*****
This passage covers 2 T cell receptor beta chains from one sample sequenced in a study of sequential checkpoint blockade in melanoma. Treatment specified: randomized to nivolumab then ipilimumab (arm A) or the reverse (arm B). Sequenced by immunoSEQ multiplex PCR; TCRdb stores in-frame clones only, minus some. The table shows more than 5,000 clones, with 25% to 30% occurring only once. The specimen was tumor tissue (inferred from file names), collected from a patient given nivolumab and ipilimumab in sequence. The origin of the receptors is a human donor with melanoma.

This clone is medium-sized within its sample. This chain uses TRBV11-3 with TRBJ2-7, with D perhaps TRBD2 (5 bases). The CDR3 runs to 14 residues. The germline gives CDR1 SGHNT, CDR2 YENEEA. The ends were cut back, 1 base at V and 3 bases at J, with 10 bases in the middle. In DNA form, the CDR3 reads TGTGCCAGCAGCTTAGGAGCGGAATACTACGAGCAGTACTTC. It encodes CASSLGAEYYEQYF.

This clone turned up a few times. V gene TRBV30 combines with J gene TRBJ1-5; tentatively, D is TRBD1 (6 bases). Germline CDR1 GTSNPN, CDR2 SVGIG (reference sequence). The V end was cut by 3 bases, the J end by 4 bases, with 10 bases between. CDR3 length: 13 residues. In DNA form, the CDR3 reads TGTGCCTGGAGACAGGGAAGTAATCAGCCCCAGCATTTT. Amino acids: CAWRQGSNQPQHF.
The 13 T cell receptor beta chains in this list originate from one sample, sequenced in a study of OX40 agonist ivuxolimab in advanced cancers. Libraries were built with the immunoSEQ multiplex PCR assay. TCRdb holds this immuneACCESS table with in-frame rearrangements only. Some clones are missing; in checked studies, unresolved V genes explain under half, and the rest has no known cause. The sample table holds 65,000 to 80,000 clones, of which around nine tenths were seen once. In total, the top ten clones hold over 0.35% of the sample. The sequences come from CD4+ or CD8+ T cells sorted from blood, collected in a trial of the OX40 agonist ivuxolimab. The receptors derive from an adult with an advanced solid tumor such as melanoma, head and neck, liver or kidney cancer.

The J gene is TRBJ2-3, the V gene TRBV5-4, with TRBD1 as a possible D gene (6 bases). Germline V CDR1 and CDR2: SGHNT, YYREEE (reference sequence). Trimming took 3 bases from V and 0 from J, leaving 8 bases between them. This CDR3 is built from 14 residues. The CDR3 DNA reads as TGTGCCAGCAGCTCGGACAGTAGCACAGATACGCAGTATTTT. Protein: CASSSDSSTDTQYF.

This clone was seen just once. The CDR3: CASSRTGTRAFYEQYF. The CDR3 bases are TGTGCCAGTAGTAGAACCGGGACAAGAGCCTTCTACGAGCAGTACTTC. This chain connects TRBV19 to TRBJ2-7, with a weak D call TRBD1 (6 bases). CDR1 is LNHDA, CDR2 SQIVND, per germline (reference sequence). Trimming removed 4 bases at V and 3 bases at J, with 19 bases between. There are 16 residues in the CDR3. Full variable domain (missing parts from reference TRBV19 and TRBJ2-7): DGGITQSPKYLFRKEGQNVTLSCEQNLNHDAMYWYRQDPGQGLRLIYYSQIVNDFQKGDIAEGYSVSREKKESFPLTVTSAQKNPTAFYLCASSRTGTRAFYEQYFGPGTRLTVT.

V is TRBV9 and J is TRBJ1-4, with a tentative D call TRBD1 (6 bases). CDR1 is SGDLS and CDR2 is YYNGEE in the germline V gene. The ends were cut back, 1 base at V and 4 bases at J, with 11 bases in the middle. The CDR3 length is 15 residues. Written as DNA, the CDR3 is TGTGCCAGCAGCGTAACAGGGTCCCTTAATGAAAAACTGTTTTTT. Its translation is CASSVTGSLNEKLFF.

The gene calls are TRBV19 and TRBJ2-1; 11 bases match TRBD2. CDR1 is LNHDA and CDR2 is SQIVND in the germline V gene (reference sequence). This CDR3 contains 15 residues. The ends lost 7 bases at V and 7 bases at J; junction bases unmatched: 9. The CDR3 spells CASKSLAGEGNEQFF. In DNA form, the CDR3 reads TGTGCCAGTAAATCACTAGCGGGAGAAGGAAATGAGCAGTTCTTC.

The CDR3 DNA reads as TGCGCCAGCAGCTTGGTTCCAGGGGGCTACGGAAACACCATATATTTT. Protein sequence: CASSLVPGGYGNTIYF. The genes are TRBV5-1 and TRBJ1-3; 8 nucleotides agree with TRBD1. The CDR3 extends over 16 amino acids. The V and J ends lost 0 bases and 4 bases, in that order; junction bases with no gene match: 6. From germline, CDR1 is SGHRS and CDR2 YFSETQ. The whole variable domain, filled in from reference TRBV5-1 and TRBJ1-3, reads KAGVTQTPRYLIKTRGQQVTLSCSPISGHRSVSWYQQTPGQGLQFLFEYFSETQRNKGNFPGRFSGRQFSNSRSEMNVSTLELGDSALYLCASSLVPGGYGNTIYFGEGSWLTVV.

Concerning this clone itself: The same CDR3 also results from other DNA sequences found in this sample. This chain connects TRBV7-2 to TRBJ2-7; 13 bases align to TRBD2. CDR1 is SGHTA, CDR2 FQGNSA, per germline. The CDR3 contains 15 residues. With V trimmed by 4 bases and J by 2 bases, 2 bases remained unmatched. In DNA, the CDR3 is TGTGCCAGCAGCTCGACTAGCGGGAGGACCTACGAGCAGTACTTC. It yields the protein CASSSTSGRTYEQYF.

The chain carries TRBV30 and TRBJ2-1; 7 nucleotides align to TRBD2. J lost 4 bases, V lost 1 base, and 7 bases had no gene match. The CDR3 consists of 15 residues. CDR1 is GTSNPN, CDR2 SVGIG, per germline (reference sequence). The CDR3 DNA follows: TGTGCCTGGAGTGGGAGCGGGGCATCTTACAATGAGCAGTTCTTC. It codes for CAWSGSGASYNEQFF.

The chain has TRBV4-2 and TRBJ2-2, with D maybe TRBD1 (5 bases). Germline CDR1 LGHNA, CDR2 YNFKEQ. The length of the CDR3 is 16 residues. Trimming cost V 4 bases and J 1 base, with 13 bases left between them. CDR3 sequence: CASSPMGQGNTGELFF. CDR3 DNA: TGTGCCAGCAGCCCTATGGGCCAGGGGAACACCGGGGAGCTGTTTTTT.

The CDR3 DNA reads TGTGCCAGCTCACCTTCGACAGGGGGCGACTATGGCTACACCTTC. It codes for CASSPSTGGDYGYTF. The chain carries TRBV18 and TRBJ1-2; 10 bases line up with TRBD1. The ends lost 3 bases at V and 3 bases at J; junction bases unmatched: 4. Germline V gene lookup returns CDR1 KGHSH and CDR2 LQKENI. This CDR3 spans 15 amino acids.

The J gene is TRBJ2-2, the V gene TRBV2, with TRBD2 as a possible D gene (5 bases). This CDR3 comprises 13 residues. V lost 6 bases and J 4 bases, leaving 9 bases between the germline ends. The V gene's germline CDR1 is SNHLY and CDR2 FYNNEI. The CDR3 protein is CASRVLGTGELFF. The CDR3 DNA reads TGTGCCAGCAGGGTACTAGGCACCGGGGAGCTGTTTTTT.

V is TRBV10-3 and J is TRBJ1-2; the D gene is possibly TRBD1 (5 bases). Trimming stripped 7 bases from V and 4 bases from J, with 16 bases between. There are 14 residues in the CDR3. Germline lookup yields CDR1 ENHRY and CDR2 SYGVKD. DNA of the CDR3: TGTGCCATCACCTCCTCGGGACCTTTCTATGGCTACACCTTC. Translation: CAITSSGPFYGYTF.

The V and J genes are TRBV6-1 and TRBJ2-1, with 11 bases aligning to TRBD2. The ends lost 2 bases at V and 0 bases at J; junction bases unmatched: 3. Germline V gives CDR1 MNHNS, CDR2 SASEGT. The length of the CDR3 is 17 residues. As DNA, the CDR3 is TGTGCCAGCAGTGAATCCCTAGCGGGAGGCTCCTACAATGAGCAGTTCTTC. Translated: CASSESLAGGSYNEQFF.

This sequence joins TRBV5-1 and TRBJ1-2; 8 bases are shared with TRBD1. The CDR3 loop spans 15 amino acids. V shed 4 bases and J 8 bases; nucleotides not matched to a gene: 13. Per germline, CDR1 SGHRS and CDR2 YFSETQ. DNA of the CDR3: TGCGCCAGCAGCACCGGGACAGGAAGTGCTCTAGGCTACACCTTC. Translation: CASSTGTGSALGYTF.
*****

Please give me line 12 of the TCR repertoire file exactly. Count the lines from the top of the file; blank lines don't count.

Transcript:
The chain has TRBV4-2 and TRBJ2-2, with D maybe TRBD1 (5 bases). Germline CDR1 LGHNA, CDR2 YNFKEQ. The length of the CDR3 is 16 residues. Trimming cost V 4 bases and J 1 base, with 13 bases left between them. CDR3 sequence: CASSPMGQGNTGELFF. CDR3 DNA: TGTGCCAGCAGCCCTATGGGCCAGGGGAACACCGGGGAGCTGTTTTTT.